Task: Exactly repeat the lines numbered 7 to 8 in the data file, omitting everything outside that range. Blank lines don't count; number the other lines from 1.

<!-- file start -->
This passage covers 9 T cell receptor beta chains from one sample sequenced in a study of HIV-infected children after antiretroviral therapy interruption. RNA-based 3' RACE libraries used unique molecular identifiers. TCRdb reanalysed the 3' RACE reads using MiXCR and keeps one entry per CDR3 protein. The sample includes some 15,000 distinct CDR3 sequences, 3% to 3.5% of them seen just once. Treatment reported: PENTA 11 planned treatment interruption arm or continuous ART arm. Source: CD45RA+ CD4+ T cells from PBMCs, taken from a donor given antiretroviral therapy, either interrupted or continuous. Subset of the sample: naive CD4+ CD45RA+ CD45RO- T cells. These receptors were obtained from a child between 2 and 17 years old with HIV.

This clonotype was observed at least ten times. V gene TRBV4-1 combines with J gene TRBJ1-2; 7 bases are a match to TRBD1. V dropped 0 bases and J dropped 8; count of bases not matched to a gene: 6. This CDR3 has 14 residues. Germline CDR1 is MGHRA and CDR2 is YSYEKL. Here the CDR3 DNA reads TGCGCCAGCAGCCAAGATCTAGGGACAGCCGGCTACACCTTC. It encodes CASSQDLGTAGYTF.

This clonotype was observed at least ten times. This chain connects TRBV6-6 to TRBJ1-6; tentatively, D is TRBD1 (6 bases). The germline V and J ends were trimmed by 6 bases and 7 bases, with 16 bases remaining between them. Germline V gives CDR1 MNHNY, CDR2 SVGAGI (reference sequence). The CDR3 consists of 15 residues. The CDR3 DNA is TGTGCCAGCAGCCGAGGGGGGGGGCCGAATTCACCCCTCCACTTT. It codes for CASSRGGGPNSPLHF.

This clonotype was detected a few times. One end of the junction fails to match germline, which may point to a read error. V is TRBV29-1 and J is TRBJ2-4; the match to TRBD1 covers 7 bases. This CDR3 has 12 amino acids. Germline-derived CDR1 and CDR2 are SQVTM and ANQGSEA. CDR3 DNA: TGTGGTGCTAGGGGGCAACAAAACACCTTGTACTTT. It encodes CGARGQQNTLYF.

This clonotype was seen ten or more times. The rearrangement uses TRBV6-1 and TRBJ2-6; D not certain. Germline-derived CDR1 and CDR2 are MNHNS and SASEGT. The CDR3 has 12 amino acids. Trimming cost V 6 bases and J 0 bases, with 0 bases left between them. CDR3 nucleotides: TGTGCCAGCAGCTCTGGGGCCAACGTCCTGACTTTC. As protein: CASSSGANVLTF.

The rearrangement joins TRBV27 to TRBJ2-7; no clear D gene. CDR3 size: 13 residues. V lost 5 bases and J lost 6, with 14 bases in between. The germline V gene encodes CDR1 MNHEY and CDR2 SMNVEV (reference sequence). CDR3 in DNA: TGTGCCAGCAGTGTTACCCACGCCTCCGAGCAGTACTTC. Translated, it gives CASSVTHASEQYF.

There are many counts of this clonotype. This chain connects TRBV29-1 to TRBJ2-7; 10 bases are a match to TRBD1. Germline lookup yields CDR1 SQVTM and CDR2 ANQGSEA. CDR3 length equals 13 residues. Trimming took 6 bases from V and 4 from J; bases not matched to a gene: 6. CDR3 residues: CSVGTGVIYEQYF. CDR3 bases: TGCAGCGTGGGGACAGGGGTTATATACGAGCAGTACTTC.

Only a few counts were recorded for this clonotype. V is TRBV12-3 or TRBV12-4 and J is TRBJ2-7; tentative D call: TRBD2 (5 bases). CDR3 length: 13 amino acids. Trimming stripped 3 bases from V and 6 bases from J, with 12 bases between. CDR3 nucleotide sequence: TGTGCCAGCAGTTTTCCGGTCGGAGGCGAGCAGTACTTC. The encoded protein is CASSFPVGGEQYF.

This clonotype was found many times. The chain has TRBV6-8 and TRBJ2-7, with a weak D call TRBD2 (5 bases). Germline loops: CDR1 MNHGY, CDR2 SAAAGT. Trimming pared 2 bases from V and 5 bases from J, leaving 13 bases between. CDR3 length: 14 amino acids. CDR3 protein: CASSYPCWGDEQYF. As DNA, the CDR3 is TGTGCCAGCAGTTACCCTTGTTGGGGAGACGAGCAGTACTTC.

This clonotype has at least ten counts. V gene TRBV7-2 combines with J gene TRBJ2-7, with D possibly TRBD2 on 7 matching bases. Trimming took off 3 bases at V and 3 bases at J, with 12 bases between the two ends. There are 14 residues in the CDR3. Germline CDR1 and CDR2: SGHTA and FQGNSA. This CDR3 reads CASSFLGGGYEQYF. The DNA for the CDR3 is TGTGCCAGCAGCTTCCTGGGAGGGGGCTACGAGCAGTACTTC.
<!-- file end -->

There are many counts of this clonotype. This chain connects TRBV29-1 to TRBJ2-7; 10 bases are a match to TRBD1. Germline lookup yields CDR1 SQVTM and CDR2 ANQGSEA. CDR3 length equals 13 residues. Trimming took 6 bases from V and 4 from J; bases not matched to a gene: 6. CDR3 residues: CSVGTGVIYEQYF. CDR3 bases: TGCAGCGTGGGGACAGGGGTTATATACGAGCAGTACTTC.

Only a few counts were recorded for this clonotype. V is TRBV12-3 or TRBV12-4 and J is TRBJ2-7; tentative D call: TRBD2 (5 bases). CDR3 length: 13 amino acids. Trimming stripped 3 bases from V and 6 bases from J, with 12 bases between. CDR3 nucleotide sequence: TGTGCCAGCAGTTTTCCGGTCGGAGGCGAGCAGTACTTC. The encoded protein is CASSFPVGGEQYF.